On coming up with lyrics and vocal lines for “Brotherhood Of The Snake”:
Chuck: “We didn’t have a chance to second-guess ourselves when we wrote it. And when I was in the studio, a lot of the vocals, some of the choruses and stuff, the hooks, I’d [come up with] right on the spot. I wrote some of the songs four times, as lyrics and melodies, that are different almost for every song, and when I got in there, the way I heard it in my head didn’t come across on the recording, so I was, like, ‘I’m not happy with that. Let’s try to find something better.’ And having the pressure on us, I think, made us reach deep down and get a little more creative.”
On the lyrical themes that are covered on “Brotherhood Of The Snake”:
Chuck: “Well, it’s kind of like a concept record. I know, going into it, the past records, I was writing songs that were more personal and there were topics that were kind of real — losing a family member or anything that’s real; that’s what we were kind of writing. And Eric really wanted to kind of get back to, ‘Let’s write some cool stories and cool words and cool lyrics.’ And so I was, like, ‘Okay, that’s cool.’ And then, I kind of, at the time, was watching a TV series; it was a show called ‘Ancient Aliens’ that was on once a week. And it showed a lot of the connection between aliens and religion. And it kind of got my attention, because there was different religions all around the world, different spots in the world, where there was always the same alien being with big heads and strange bodies and flying objects in the sky. And it kind of made me realize, wow, how, that many thousands of years ago, did they communicate and see these same things unless it was real, unless there’s something about it. So it really made me think, maybe there is something to these aliens and our existence and religion and everything. And then I stumbled on to the ‘brotherhood of the snake’ and the story of that. And that was about a secret society over six thousand years ago that were out on a crusade just to dig down religions. And there was an alien king, Anu, who basically created mankind as a slave for them to mine the minerals and gold from our planet earth. So it was kind of, like, ‘Wow!’ From an ‘Ancient Aliens’ show to this… There’s something there that we can kind of run on and get the lyrics going and tell the storyline about. So that kind of got the ball rolling.”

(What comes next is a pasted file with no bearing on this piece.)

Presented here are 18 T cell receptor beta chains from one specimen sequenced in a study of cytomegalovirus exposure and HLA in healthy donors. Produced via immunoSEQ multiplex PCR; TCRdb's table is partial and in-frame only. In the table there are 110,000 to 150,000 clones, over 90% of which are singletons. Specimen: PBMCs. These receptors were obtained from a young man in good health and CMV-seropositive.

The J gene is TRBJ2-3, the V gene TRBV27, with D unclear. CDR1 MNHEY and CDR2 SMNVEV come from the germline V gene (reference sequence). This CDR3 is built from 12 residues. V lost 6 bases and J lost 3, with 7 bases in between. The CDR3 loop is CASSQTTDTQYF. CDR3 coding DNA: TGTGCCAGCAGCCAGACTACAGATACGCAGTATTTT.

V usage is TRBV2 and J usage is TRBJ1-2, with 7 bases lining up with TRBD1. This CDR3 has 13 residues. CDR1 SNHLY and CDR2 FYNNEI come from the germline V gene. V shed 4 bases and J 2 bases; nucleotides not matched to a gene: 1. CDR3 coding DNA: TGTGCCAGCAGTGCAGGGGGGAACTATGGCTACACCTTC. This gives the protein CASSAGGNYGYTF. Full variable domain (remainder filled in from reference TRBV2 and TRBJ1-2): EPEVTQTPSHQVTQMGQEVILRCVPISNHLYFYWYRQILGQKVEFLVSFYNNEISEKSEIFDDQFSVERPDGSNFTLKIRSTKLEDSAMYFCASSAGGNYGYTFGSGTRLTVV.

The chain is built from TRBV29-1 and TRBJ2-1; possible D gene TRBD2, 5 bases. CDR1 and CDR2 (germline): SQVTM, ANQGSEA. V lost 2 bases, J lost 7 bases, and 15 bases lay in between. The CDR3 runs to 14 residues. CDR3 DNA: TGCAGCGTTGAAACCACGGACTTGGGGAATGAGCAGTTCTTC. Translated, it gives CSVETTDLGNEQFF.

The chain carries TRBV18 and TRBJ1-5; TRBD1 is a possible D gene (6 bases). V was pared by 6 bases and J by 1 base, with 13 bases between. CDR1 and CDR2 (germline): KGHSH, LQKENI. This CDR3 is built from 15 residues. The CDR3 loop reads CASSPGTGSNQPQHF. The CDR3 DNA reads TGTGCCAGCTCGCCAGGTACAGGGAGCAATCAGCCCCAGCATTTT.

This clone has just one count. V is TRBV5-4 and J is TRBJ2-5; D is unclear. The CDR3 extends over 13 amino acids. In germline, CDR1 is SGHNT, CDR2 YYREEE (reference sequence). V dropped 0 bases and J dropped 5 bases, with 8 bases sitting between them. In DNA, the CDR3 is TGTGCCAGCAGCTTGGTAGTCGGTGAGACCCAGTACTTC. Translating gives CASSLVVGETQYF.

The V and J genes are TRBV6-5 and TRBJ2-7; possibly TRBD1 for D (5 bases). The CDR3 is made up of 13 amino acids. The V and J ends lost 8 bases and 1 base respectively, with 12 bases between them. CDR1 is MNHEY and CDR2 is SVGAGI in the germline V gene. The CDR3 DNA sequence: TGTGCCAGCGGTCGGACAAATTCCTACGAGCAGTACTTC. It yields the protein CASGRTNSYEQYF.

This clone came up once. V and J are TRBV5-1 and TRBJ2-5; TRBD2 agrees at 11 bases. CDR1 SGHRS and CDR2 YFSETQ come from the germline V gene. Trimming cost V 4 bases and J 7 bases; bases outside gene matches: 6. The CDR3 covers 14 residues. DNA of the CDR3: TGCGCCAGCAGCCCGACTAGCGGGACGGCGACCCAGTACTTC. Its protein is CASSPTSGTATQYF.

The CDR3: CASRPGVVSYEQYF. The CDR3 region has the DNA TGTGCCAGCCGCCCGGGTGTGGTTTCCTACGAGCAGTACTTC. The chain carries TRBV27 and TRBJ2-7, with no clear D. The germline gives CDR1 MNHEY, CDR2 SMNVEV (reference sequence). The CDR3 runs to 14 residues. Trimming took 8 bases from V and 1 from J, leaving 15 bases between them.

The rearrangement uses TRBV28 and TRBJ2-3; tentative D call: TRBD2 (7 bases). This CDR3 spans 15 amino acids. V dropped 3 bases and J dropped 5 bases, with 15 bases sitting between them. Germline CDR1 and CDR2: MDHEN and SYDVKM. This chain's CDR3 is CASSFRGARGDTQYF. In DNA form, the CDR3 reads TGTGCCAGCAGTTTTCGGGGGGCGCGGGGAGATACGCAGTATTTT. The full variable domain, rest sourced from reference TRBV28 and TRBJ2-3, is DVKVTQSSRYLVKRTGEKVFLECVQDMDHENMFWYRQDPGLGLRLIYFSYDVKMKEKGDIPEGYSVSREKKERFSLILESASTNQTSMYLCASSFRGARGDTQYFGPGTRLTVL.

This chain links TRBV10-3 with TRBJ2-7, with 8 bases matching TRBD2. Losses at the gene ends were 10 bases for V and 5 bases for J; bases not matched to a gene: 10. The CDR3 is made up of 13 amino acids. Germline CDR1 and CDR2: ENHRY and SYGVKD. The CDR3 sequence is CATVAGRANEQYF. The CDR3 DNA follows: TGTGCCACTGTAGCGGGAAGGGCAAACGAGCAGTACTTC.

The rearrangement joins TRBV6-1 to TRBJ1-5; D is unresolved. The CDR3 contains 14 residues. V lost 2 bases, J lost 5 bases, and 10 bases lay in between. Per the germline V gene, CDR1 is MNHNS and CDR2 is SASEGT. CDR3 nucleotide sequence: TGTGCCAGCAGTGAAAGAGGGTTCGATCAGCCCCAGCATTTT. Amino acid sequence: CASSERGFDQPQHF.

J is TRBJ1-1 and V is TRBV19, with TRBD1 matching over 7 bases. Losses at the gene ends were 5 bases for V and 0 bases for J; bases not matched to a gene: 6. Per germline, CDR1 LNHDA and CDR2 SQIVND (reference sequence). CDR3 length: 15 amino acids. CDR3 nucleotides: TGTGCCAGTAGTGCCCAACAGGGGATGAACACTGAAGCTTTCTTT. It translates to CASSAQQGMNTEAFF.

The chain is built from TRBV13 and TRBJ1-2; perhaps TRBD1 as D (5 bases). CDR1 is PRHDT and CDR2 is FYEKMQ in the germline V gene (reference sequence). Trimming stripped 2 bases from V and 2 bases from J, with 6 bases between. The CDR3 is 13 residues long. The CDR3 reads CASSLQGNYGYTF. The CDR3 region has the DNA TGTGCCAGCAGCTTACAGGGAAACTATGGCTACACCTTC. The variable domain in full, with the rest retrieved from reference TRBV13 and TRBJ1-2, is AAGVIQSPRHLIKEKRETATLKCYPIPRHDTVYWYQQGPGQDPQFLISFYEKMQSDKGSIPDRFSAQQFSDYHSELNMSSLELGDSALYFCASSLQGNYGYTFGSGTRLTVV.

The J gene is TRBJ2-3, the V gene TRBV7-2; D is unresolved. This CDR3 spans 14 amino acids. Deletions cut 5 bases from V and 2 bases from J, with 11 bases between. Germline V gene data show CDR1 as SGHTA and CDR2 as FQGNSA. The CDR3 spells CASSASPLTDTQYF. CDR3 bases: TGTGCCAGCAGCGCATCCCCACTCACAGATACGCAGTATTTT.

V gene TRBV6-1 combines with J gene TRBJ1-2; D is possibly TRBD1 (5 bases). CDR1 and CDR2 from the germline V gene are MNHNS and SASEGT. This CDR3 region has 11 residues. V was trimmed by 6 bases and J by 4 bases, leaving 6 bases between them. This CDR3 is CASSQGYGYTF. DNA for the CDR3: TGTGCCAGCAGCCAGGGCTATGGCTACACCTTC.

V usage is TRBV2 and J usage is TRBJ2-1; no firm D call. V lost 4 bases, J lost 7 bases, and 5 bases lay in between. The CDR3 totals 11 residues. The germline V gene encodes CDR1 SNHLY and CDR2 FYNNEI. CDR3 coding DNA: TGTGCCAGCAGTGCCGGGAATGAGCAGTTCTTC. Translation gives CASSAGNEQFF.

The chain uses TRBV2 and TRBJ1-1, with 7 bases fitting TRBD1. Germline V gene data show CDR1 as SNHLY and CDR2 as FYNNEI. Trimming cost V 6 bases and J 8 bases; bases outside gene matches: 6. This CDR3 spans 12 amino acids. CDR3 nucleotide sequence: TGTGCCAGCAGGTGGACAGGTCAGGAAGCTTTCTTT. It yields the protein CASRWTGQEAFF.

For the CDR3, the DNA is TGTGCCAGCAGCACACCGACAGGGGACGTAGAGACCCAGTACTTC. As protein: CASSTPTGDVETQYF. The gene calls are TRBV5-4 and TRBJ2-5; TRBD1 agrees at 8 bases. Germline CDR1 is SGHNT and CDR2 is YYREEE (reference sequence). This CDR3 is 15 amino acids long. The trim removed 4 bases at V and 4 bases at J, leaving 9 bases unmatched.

TESTAMENT will release “The Brotherhood Of The Snake” on October 28 via Nuclear Blast. The CD was recorded under the watchful eyes of producer Juan Urteaga (EXODUS, HEATHEN, MACHINE HEAD), guitarist Eric Peterson and singer Chuck Billy and is currently being mixed and mastered by British metal producer Andy Sneap (ACCEPT, ARCH ENEMY, CRADLE OF FILTH, KREATOR, MACHINE HEAD, MEGADETH).